Why Psychosomatic Disease is Common in Children

psychosomatic disease

We tend to consider our emotional world as separate from our physical world. Being sad is different to having a stomach bug; emotional pain is different to physical pain. But the reality of psychosomatic disease turns that thinking on its head.

Psychosomatic disease refers to physical illness that is brought about by emotional distress. On an extremely basic level, we’re familiar with the physical effects of emotions. When we’re sad our body shows very specific symptoms: we cry. We also know that there is a purpose to crying: it shows our caregivers that we need help.

Psychosomatic symptoms or illnesses are more serious, as they lead to actual physical changes in the body. Usually, these changes cause illness. But they also serve a purpose. By experiencing emotional pain and anxiety in our bodies, we are trying to find a solution. We use somatic symptoms for this, while we deny or repress the emotional stress.

Problem solving for kids

psychosomatic disease broken heart

Psychosomatic illnesses are relatively common in children, and it should be no surprise.

As adults, we can more easily face up to our emotional problems. If we are anxious about something, we can try find a solution (although even adults often find somatic solutions for emotional problems). Children, on the other hand, have not developed complex problem solving – at least not of a psychological nature.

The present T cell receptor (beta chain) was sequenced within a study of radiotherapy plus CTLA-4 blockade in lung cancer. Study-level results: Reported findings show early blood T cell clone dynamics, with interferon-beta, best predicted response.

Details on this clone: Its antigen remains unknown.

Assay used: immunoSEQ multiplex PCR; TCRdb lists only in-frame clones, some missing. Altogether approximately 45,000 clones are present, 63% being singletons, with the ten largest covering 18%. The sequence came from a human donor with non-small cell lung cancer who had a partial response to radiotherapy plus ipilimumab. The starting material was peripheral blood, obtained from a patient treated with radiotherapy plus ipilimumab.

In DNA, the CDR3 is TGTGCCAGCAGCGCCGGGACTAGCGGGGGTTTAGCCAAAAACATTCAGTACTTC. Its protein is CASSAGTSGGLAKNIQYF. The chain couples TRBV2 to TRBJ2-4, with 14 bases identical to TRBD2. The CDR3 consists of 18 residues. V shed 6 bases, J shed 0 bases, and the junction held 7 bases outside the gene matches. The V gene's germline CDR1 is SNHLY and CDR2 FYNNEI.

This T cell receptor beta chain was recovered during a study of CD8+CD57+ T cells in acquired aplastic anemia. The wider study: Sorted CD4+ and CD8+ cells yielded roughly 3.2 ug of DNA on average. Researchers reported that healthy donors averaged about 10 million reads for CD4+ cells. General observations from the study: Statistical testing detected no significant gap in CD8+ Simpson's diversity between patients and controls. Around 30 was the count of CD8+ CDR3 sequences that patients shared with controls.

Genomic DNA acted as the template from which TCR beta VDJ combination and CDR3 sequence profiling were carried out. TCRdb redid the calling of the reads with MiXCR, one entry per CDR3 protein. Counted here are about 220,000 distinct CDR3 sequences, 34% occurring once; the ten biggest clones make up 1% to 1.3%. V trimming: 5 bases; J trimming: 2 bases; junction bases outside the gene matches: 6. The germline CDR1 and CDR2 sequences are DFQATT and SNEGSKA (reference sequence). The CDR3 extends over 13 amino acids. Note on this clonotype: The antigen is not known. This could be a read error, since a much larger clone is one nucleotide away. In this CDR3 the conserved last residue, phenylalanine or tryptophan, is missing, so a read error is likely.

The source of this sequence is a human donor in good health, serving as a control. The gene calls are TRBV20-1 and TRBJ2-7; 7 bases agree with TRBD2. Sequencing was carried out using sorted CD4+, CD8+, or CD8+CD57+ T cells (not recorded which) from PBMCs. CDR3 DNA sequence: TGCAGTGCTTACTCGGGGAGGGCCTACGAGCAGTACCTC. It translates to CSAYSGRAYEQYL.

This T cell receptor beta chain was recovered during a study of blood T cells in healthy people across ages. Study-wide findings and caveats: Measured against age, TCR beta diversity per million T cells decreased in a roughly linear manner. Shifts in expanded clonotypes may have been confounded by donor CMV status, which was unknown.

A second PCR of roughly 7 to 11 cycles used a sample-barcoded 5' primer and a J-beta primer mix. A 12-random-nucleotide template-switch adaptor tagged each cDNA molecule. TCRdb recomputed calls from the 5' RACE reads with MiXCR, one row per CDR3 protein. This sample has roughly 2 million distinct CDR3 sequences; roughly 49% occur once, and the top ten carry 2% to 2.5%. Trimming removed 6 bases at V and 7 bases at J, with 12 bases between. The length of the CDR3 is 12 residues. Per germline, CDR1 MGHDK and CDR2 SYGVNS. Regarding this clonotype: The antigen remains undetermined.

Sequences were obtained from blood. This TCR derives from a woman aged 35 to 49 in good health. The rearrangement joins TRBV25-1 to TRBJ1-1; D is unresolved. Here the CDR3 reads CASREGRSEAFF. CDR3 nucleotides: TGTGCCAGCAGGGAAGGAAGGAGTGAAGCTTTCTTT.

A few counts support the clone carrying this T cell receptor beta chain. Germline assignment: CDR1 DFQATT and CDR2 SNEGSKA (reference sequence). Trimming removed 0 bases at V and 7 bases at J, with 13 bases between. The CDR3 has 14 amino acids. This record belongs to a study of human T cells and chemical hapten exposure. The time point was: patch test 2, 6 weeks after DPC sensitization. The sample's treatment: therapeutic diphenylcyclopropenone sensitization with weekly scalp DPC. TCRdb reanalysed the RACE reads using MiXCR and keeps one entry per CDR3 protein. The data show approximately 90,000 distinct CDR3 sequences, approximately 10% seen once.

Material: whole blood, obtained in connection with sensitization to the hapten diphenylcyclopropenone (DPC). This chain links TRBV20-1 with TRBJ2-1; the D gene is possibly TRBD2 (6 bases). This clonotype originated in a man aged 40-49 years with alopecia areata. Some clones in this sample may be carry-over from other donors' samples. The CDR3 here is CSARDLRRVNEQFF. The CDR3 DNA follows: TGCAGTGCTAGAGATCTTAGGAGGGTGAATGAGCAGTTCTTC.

So, instead of resolving their problems directly, their hurt and fear converts into physical reactions which get the desired result.

I can see fine now

psychosomatic disease happy

Nolan is a 6 year old boy who is experiencing trouble seeing. He has gone for all the eye tests available and yet no cause for his loss of vision has been found. His mother mentions that she has always remarked at how good Nolan’s sight is.

His parents have brought him to me, as they were told he might be suffering from a psychosomatic disease.

I learn from his parents that they are divorced. Nolan does not get along with his step-father (with whom he lives), and loves having his real father around.

In the course of play therapy with Nolan, I learn that when he goes for these tests, both of his parents accompany him. He has unknowingly recognized that when there is something wrong his parents come together. It is his sight that is affected, as he knows that his mother sees that as his strength.

Once he has had the chance to speak about his emotional problems, he remarks, “I can see fine now.”

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